When the Supremes reverse the decision of a lower court, the law that governs the conduct of you, me, and everyone else in the country on the day after the decision is different than it was on the day before the decision. So the Supreme Court changes the law, right?
Not so fast.
First, some background. For most of the 20th century, Encyclopedia Britannica was the authoritive reference for, well, just about everything. Then the Internet happened and the bottom dropped out of the encyclopedia market. You can’t even buy an English language print version anymore. Encyclopedia Britannica saw the writing on the wall years ago and developed a digital encyclopedia and a new multimedia database search system to implement the new encyclopedia.
Encyclopedia Britannica hired the giant Washington law firm of Dickstein Shapiro to file patent applications for its new technology. In 1993, Dickstein Shapiro filed an application that contained a crucial error, which rendered the resulting patents invalid and unenforceable.
That smells like legal malpractice, folks. But nobody knew it at the time.
In 2006 Encyclopedia Britannica sued several defendants for patent infringement. Dickstein Shapiro’s error was discovered and Encyclopedia Britannica lost the infringement litigation. Encyclopedia Britannica then sued Dickstein Shapiro for legal malpractice. To succeed in the patent malpractice case, Encyclopedia Britannica had to show that absent the malpractice, Encyclopedia Britannica would have won the infringement litigation.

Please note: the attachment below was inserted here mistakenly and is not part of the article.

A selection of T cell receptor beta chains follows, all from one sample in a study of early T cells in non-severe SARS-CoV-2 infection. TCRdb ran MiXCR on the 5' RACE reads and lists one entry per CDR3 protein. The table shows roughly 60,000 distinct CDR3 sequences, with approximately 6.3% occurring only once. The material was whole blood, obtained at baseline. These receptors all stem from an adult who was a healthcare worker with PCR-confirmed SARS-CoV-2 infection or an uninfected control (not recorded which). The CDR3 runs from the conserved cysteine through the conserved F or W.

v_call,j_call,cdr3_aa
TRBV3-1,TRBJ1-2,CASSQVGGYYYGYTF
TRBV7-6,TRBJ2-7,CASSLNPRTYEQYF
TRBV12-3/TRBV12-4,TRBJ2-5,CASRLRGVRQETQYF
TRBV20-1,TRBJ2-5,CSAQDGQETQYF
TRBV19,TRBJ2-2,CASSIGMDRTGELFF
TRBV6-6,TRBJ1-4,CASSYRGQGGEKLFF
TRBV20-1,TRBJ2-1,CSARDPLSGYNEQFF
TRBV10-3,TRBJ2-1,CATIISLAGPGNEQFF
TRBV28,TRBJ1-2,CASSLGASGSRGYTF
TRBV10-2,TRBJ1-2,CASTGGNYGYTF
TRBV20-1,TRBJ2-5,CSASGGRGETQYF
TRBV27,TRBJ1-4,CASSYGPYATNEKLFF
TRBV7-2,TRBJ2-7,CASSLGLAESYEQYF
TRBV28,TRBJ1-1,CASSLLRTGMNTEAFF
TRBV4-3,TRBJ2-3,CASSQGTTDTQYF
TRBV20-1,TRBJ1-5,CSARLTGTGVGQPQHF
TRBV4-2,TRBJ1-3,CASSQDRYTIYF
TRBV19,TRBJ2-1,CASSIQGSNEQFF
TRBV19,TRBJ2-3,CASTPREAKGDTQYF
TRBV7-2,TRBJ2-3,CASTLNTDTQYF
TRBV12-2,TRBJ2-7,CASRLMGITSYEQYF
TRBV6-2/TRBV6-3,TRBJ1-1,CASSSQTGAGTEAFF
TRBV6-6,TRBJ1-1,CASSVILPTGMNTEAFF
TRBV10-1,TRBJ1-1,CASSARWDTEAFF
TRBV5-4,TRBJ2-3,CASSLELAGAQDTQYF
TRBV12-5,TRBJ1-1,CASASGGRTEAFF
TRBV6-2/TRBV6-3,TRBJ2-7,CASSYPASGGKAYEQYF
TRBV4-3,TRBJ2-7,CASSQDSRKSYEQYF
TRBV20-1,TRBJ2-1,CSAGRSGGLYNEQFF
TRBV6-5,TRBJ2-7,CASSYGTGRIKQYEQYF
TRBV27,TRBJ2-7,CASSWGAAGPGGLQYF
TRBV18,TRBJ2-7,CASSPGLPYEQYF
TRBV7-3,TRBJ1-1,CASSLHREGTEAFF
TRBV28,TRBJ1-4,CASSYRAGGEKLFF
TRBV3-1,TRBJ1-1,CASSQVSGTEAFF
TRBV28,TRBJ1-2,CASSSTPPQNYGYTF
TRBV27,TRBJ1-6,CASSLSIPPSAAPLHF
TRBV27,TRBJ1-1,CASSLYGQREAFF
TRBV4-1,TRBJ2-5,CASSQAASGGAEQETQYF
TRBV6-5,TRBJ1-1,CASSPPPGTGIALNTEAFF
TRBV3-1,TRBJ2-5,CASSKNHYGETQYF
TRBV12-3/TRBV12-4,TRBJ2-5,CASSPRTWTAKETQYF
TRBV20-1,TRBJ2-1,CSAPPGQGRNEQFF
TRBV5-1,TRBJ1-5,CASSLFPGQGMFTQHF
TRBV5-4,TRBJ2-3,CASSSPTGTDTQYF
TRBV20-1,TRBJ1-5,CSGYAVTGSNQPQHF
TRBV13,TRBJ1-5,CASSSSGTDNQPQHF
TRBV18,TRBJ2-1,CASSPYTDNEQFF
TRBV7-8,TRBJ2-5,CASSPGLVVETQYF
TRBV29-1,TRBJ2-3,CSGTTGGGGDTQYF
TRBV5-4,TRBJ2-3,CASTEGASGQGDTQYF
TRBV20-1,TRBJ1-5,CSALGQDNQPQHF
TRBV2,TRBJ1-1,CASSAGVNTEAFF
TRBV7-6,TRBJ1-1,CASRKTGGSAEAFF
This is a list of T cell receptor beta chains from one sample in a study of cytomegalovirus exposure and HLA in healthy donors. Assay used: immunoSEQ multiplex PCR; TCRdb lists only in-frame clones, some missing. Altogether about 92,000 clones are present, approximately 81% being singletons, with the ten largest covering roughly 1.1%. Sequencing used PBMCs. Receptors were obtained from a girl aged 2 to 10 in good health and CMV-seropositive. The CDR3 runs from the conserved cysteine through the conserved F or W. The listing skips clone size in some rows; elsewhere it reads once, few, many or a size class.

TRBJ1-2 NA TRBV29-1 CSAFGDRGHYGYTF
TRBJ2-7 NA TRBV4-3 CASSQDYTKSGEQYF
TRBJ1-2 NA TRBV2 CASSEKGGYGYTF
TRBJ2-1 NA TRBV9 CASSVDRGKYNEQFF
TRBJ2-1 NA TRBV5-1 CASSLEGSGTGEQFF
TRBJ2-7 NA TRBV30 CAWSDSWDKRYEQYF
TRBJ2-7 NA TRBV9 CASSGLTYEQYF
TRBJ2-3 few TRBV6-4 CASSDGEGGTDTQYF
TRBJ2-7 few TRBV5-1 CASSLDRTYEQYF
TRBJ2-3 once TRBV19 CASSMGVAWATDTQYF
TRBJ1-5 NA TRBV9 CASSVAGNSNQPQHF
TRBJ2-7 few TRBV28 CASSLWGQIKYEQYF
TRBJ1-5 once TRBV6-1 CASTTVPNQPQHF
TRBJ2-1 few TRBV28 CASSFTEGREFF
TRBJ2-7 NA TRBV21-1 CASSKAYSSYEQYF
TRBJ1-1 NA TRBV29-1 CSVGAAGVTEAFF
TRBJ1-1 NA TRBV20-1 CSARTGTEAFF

In the meantime, the Supreme Court decided the 2014 case of Alice v CLS Bank that killed most software and computer patents.
In 2015, the malpractice trial court found that Encyclopedia Britannica’s 1993 computer and software inventions were unpatentable under the Supreme Court’s Alice decision. Encyclopedia Britannica’s patents would have been unenforceable, had the law been interpreted correctly in 2006, and Encyclopedia Britannica was not able to show that it would have won the infringement litigation. The result is that Encyclopedia Britannica lost the malpractice lawsuit based on a Supreme Court decision that occurred 21 years AFTER the malpractice occurred.
To answer our original question: when the Supreme Court decides a case, the law does not change. The Supreme Court merely recognizes what the law was all along, even if everyone else followed the incorrect interpretation of the law for decades.
By the way, Dickstein Shapiro collapsed and went out of business in February, 2016.
— Robert Yarbrough, Esq.